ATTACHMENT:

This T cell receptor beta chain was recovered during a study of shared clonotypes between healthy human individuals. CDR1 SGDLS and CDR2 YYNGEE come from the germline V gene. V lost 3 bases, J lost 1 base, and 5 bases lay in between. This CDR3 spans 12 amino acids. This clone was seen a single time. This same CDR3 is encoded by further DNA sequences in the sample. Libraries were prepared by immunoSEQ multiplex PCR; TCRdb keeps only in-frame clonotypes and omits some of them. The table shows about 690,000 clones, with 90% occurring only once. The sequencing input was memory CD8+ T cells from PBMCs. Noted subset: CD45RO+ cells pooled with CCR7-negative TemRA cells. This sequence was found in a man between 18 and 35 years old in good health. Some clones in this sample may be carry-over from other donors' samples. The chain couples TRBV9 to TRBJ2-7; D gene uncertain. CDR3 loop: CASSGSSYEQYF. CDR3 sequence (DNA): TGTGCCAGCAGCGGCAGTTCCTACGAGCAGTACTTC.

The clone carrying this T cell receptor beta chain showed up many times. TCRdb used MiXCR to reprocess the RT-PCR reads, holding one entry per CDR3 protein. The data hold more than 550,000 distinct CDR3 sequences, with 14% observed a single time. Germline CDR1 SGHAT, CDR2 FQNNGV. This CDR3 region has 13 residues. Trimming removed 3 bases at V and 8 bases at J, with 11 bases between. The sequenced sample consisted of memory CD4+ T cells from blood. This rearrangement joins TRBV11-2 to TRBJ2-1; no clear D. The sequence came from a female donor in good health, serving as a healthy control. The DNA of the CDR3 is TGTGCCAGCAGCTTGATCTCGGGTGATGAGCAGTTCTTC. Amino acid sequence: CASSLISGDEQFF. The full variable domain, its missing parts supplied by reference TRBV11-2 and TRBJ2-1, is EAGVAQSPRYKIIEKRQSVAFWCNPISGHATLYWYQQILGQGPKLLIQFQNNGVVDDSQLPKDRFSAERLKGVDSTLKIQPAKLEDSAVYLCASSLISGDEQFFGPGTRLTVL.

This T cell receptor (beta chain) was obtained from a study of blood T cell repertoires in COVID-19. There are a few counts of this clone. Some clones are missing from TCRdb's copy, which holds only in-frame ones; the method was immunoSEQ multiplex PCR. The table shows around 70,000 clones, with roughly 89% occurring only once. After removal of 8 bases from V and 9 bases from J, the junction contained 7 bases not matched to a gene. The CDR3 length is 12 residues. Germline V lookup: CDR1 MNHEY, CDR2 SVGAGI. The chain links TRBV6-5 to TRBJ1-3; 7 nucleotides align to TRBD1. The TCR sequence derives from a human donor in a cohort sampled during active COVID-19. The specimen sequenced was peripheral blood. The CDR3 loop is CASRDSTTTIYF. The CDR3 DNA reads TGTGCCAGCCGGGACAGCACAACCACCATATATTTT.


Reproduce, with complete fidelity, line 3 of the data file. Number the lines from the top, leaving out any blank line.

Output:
This T cell receptor (beta chain) was obtained from a study of blood T cell repertoires in COVID-19. There are a few counts of this clone. Some clones are missing from TCRdb's copy, which holds only in-frame ones; the method was immunoSEQ multiplex PCR. The table shows around 70,000 clones, with roughly 89% occurring only once. After removal of 8 bases from V and 9 bases from J, the junction contained 7 bases not matched to a gene. The CDR3 length is 12 residues. Germline V lookup: CDR1 MNHEY, CDR2 SVGAGI. The chain links TRBV6-5 to TRBJ1-3; 7 nucleotides align to TRBD1. The TCR sequence derives from a human donor in a cohort sampled during active COVID-19. The specimen sequenced was peripheral blood. The CDR3 loop is CASRDSTTTIYF. The CDR3 DNA reads TGTGCCAGCCGGGACAGCACAACCACCATATATTTT.